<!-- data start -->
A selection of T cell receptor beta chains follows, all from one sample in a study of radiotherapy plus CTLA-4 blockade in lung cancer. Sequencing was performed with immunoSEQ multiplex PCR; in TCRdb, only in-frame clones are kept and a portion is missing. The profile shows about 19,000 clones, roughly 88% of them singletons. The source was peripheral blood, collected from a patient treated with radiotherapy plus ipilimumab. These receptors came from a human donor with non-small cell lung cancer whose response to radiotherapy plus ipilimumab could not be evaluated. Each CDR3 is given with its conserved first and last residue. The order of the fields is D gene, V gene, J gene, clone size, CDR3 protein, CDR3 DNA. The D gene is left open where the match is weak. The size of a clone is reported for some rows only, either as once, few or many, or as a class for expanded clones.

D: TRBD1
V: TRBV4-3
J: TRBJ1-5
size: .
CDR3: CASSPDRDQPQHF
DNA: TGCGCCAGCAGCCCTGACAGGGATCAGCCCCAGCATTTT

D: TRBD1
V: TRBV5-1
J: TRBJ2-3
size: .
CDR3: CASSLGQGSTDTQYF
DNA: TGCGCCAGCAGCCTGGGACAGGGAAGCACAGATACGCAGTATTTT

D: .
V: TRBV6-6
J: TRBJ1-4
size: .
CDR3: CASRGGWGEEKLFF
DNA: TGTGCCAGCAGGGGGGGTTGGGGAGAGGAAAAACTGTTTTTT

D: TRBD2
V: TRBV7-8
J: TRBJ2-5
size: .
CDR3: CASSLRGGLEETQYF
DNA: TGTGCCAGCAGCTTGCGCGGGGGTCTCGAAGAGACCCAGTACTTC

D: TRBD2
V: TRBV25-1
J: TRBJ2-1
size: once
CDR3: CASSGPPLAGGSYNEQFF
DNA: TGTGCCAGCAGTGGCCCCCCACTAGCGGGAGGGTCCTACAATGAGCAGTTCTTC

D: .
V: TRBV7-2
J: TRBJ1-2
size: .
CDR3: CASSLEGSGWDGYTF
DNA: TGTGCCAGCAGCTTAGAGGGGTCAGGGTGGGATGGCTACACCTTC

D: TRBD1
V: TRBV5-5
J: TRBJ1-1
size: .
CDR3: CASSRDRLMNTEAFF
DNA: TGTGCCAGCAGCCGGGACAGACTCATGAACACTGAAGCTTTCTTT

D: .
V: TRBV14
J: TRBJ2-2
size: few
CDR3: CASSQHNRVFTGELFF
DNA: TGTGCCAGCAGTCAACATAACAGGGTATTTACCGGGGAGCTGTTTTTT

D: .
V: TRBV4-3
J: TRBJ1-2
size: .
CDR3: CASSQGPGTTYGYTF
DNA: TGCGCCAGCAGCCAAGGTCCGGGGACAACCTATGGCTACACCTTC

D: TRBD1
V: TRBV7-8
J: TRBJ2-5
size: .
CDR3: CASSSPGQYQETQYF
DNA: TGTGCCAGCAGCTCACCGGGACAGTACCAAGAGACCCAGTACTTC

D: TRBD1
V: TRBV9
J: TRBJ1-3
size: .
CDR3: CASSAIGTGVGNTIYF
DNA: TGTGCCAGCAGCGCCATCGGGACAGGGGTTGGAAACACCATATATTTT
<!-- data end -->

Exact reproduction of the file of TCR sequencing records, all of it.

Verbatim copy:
A selection of T cell receptor beta chains follows, all from one sample in a study of radiotherapy plus CTLA-4 blockade in lung cancer. Sequencing was performed with immunoSEQ multiplex PCR; in TCRdb, only in-frame clones are kept and a portion is missing. The profile shows about 19,000 clones, roughly 88% of them singletons. The source was peripheral blood, collected from a patient treated with radiotherapy plus ipilimumab. These receptors came from a human donor with non-small cell lung cancer whose response to radiotherapy plus ipilimumab could not be evaluated. Each CDR3 is given with its conserved first and last residue. The order of the fields is D gene, V gene, J gene, clone size, CDR3 protein, CDR3 DNA. The D gene is left open where the match is weak. The size of a clone is reported for some rows only, either as once, few or many, or as a class for expanded clones.

D: TRBD1
V: TRBV4-3
J: TRBJ1-5
size: .
CDR3: CASSPDRDQPQHF
DNA: TGCGCCAGCAGCCCTGACAGGGATCAGCCCCAGCATTTT

D: TRBD1
V: TRBV5-1
J: TRBJ2-3
size: .
CDR3: CASSLGQGSTDTQYF
DNA: TGCGCCAGCAGCCTGGGACAGGGAAGCACAGATACGCAGTATTTT

D: .
V: TRBV6-6
J: TRBJ1-4
size: .
CDR3: CASRGGWGEEKLFF
DNA: TGTGCCAGCAGGGGGGGTTGGGGAGAGGAAAAACTGTTTTTT

D: TRBD2
V: TRBV7-8
J: TRBJ2-5
size: .
CDR3: CASSLRGGLEETQYF
DNA: TGTGCCAGCAGCTTGCGCGGGGGTCTCGAAGAGACCCAGTACTTC

D: TRBD2
V: TRBV25-1
J: TRBJ2-1
size: once
CDR3: CASSGPPLAGGSYNEQFF
DNA: TGTGCCAGCAGTGGCCCCCCACTAGCGGGAGGGTCCTACAATGAGCAGTTCTTC

D: .
V: TRBV7-2
J: TRBJ1-2
size: .
CDR3: CASSLEGSGWDGYTF
DNA: TGTGCCAGCAGCTTAGAGGGGTCAGGGTGGGATGGCTACACCTTC

D: TRBD1
V: TRBV5-5
J: TRBJ1-1
size: .
CDR3: CASSRDRLMNTEAFF
DNA: TGTGCCAGCAGCCGGGACAGACTCATGAACACTGAAGCTTTCTTT

D: .
V: TRBV14
J: TRBJ2-2
size: few
CDR3: CASSQHNRVFTGELFF
DNA: TGTGCCAGCAGTCAACATAACAGGGTATTTACCGGGGAGCTGTTTTTT

D: .
V: TRBV4-3
J: TRBJ1-2
size: .
CDR3: CASSQGPGTTYGYTF
DNA: TGCGCCAGCAGCCAAGGTCCGGGGACAACCTATGGCTACACCTTC

D: TRBD1
V: TRBV7-8
J: TRBJ2-5
size: .
CDR3: CASSSPGQYQETQYF
DNA: TGTGCCAGCAGCTCACCGGGACAGTACCAAGAGACCCAGTACTTC

D: TRBD1
V: TRBV9
J: TRBJ1-3
size: .
CDR3: CASSAIGTGVGNTIYF
DNA: TGTGCCAGCAGCGCCATCGGGACAGGGGTTGGAAACACCATATATTTT